The school registration system has evolved over the decades. This photo shows an improvement in the 1980s. Photo Credit: National Archives of Singapore (NAS).

Now, the school registration system has since been computerised.

Every parents aspire for their children to have a better life through formal school education, literacy and skill training...since the times of the philanthropist Mr Lee Kong Chian and other educational pioneers to help build Singapore.

My bus-driver friend used to tell me: "Never mind that I was born illiterate, but my two children born in Singapore in the 1980s are National University of Singapore graduates and one of them are pursuing PhD." He beamed with pride for his children to grow up in a city of possibilities based on meritocracy and opportunities to upgrade their social status regardless of ethnic group, language or religion. Like the Samsui women, my friend found the sacrifices and hardship during his early days for the sake of the future generations worthwhile.

Happy schooling to every children on their first day in school. Study hard and don't play too much on their computer games!

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7 Comments:

Blogger Ivan Chew said...

This post shows that some things don't change. Not that it's a bad thing. For one, the emphasis placed on education by the parents are a good thing. Wonder if there are the same Kiasu parents back then, as now. Or maybe there always has been but there's more today :)

December 27, 2010 at 2:28 PM  
Blogger PChew said...

The picture showing a queque by parents to register their children for prminary one, reminded me that I stayed overnight to register for my eldest son at St Stephen's School in 1969

December 28, 2010 at 10:21 AM  
Blogger Thimbuktu said...

True, some things don't change.

The "kiasuism" culture since the early days of my parents in Singapore.

Besides education, business. sports and every fields of competition where people excel to do their best in every endeavour.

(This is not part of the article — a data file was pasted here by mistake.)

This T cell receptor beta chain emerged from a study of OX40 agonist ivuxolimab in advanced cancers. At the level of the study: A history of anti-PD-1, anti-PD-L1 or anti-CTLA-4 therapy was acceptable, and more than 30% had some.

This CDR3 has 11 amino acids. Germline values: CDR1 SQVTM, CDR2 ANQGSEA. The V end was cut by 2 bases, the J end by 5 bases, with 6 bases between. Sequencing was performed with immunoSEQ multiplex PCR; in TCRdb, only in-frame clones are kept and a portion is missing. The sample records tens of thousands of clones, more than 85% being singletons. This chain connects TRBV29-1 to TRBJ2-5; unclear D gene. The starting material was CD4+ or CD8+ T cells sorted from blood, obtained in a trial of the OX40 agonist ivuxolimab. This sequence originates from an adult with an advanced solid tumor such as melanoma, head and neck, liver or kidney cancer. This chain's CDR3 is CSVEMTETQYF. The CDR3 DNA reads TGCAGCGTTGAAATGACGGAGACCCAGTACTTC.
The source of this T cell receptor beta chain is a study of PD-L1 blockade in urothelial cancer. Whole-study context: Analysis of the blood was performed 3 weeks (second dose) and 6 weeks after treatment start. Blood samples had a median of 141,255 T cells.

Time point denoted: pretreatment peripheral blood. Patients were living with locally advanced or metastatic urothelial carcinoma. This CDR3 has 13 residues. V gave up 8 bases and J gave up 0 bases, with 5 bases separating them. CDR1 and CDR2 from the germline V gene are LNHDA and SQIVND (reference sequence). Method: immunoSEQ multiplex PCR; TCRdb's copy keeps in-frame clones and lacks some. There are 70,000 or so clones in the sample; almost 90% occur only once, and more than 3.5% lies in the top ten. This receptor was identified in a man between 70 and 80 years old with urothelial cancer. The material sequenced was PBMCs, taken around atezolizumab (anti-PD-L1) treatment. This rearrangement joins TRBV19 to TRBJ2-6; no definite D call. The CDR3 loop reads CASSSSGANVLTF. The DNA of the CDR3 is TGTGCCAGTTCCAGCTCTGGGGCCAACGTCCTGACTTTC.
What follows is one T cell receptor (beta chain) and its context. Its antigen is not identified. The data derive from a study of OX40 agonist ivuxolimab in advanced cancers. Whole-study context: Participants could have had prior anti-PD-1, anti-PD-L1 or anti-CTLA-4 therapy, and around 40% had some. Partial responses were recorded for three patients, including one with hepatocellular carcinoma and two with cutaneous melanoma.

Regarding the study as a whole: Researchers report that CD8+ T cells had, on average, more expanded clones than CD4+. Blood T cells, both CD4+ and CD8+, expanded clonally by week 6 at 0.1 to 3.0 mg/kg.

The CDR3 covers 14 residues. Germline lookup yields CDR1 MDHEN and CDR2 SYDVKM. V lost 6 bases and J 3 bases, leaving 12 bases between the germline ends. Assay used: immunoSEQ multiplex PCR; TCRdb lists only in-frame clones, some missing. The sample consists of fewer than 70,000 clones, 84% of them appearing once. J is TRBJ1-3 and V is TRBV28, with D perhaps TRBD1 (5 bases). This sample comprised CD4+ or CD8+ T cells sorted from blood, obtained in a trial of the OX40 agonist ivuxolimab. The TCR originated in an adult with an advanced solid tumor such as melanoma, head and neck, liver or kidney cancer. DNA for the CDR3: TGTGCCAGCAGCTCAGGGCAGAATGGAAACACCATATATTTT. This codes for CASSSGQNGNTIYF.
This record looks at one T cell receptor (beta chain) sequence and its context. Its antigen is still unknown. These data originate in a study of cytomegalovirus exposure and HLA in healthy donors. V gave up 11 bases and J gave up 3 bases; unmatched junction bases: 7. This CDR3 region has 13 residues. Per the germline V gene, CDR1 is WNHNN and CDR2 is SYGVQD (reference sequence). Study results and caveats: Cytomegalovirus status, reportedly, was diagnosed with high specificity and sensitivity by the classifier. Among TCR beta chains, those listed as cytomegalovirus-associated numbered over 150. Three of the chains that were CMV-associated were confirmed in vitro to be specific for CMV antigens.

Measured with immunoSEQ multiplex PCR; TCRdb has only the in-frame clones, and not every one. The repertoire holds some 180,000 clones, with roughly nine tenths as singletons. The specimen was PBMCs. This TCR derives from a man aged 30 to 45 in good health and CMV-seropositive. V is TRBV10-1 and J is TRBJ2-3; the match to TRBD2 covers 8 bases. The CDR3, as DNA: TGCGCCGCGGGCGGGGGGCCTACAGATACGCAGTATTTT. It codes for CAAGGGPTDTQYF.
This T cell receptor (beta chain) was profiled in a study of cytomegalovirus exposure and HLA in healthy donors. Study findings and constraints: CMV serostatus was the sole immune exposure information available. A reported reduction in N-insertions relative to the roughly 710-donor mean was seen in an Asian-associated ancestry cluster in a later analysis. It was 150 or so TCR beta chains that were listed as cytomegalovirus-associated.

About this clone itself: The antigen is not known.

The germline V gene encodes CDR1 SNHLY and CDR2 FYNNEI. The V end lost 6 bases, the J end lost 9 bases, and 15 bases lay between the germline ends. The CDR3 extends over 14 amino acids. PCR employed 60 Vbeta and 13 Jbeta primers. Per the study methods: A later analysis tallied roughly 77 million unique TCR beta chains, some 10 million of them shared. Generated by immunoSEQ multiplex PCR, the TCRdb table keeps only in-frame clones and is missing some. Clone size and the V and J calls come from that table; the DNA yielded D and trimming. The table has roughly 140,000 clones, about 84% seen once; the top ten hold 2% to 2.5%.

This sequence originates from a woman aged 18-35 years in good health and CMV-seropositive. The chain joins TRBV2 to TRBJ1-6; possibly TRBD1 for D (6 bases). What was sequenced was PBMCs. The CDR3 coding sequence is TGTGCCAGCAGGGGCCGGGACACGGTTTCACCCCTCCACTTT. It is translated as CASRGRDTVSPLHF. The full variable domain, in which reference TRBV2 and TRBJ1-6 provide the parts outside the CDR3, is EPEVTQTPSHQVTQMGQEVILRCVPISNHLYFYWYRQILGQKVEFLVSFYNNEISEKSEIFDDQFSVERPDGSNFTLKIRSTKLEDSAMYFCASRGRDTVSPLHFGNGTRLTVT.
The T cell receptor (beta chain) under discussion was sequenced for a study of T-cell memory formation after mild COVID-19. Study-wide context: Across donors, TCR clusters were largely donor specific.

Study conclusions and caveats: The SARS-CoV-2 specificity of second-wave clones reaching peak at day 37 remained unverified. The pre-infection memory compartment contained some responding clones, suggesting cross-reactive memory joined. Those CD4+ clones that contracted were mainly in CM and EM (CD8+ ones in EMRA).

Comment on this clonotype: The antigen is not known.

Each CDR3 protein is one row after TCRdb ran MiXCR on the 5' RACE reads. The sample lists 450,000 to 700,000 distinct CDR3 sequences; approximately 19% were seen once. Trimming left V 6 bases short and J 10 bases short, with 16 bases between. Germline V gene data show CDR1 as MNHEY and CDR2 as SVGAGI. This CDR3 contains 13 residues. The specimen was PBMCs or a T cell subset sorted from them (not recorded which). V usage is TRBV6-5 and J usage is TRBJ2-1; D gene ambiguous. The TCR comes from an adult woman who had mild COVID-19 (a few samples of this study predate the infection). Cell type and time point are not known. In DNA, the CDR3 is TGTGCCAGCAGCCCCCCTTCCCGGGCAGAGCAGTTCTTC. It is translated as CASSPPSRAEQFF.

Isn't parents today in China looking everywhere for the best education methods and systems for their children to be winners are the same Kiasu parents. They are not labelled as "kiasu" though.

December 28, 2010 at 3:24 PM  
Blogger Thimbuktu said...

Thanks PChew.

My mother should be one of those in the queue shown in the picture.

It reminds me that I did the same to register my first daughter to queue at the neighborhood school in the 1990s.

The registration for my second son under school registration preference system for siblings in the same school.

December 28, 2010 at 3:38 PM  
Blogger Andy Young* said...

James,
Lots of pictures. Again bringing back memories.

Keep it going.

December 31, 2010 at 11:21 AM  
Blogger sim hui hwang said...

Dear James
I meant to read this post but school caught up with me, then I fell ill and then I forgot. I am so happy to learn that MOE has taken up your story and started its own quest to find out from Singaporeans what the first day of school is like for all who have gone to school.

I guess school is the last to do away with queues. We teach children to queue for everything from buying uniform, to books, to food and then on Parents' Day. We never seem to dispense with queues.